Beheadings But Not Breasts: How Does Facebook Define Inappropriate Content?
Social media mega-site Facebook is receiving criticism for allowing the uploading and sharing of graphic and extreme content, including videos of beheadings, but opposing the uploading of images and videos that contain non-sexual nudity -- such as women breastfeeding their children.
The regulations set in place for most western social media outlets, which are available to anyone over age 13, forbid certain photos and videos in an effort to guard viewers from witnessing lewd or inappropriate material, and for Facebook that means that users aren't allowed to post images of breastfeeding mothers, but can show pictures of people being murdered.
Facebook placed and recinded a ban during the spring and summer of this year, which disabled and re-enabled the posting of violent videos -- which were temporarily banned over concerns that the videos could cause long-term damage to users. The ban was lifted, with the reasoning that Facebook is forum for conversation and communication about worldly events, where people should be able to view these videos under the premise of raising awareness, condemning the action, and creating dialogue about the violence that transpired.
Matt Steinfeld, spokesperson for Facebook, said that the site wants its users to publish videos and information of any sort, particularly when users are connected to controversial events on the ground, such as human rights abuses, acts of terrorism and other violent events." He also said that the site wants it to be understood that these images are not on display to celebrate the violence but to create awareness.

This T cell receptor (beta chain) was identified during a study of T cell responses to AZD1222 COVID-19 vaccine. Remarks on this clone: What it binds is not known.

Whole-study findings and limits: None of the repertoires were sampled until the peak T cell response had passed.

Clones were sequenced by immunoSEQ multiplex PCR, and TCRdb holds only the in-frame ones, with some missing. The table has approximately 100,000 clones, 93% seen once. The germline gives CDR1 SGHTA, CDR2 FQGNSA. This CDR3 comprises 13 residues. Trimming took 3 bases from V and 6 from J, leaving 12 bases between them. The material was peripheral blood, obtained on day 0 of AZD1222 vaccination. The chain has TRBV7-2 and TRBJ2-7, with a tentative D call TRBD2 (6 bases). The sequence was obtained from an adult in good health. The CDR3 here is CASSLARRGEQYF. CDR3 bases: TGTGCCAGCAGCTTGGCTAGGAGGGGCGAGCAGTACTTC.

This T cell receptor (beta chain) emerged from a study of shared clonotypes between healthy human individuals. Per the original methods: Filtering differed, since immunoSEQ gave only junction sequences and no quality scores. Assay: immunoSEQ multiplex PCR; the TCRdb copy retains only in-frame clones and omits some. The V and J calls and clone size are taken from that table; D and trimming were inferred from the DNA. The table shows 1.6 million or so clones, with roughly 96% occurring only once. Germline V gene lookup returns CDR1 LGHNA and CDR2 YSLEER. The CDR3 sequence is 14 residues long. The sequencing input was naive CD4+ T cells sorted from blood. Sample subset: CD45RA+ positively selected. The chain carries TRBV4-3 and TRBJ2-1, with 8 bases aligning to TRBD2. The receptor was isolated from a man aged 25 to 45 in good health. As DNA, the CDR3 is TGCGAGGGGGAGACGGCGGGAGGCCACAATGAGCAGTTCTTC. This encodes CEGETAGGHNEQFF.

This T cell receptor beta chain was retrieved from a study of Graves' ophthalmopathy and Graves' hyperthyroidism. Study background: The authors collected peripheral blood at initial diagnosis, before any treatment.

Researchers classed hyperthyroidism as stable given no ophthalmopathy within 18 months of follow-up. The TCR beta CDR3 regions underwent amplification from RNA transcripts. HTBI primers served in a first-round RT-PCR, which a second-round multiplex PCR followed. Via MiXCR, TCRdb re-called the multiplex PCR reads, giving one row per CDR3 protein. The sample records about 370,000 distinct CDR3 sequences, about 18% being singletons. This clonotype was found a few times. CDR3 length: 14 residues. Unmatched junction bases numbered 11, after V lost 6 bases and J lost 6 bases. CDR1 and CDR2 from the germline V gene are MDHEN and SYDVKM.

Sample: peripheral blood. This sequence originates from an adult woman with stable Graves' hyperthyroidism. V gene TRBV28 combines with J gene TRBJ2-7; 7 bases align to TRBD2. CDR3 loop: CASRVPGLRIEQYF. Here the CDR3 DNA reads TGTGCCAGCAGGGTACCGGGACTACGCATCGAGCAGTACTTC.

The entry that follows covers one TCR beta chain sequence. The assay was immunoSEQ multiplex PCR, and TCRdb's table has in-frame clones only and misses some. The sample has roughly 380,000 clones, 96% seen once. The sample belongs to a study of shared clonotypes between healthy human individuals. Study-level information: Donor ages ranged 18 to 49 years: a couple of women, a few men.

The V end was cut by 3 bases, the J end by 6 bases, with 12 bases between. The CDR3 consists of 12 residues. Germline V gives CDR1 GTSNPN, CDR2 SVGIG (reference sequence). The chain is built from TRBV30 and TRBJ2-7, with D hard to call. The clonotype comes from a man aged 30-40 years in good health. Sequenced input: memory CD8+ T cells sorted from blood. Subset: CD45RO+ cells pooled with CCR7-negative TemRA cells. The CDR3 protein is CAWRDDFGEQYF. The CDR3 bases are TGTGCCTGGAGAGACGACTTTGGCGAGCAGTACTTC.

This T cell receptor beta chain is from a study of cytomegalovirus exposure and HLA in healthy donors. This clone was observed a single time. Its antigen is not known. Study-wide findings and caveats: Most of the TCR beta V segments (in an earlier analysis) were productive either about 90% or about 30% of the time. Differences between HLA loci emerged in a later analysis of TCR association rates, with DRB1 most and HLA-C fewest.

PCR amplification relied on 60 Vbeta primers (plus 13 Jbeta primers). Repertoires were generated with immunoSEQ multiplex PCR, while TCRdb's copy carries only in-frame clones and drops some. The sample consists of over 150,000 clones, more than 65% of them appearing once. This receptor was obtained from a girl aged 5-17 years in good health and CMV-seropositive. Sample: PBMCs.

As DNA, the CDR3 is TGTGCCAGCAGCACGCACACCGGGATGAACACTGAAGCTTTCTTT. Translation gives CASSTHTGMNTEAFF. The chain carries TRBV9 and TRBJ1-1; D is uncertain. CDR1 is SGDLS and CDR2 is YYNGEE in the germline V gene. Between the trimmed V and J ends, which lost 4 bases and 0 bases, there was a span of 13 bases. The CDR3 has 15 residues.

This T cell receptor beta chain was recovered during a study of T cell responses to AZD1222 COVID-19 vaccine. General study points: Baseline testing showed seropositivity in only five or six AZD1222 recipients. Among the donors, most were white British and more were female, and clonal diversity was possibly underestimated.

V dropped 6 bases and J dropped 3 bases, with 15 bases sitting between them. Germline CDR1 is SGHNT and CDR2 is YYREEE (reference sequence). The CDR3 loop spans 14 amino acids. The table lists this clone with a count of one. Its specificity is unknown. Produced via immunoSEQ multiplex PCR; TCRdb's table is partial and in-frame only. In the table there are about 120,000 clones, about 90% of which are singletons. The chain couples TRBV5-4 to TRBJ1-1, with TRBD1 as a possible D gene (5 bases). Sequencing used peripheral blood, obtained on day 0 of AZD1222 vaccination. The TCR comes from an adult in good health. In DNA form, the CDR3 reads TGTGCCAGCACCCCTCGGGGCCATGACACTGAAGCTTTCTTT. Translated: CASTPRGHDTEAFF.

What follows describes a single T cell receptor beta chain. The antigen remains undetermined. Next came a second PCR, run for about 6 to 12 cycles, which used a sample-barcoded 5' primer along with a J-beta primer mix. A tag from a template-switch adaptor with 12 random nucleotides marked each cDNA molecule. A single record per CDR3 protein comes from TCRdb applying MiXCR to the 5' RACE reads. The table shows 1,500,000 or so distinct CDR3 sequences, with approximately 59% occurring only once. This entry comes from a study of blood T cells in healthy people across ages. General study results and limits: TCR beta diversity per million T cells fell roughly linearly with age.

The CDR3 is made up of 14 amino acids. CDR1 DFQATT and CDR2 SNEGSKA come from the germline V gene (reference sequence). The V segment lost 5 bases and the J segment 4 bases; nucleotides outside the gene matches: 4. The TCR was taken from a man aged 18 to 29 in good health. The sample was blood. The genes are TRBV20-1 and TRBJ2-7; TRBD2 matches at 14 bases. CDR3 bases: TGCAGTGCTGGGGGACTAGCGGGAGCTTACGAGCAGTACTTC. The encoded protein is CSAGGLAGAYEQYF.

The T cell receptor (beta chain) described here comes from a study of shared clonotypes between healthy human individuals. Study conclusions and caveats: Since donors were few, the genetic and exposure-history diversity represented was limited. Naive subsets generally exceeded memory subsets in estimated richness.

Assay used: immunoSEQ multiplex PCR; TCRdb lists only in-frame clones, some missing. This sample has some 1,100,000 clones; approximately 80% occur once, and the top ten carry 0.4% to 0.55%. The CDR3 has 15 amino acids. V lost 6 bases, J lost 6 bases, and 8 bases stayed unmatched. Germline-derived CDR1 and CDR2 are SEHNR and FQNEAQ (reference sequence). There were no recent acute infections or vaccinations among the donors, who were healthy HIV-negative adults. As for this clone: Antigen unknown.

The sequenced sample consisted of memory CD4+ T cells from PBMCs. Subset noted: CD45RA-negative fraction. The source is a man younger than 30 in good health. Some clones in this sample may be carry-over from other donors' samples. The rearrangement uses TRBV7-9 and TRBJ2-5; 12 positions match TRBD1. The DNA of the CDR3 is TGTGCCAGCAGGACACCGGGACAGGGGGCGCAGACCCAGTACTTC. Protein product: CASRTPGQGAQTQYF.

CNN called Facebook's statements "laughably inconsistent," stating that the reason for beheading someone and recording it for an audience is to display power. And by showing those images again "Facebook is actively collusive with those actions. It disseminates the fear and intimidation intended in the act."
Facebook users are utterly capable of sharing their thoughts on beheading or violence against women without having to see it. And if users were desperate to see such images, there are other places on the web available to show those images. Facebook isn't as much of a vehicle for social discussion as it might think it is. More so, it is an outlet where users can send shout outs to individuals they haven't seen since high school, and browse the photos of exes. The fact that Facebook allows its audience to post images of woman being slaughtered, but not breastfeeding suggests that it has some sort of deciding claim over what is or isn't to be construed as "inappropriate."
On Tuesday, October 23rd, Facebook removed the footage of a Mexican woman being beheaded by a masked man, and said that in the future, they will take a "holistic look at content."
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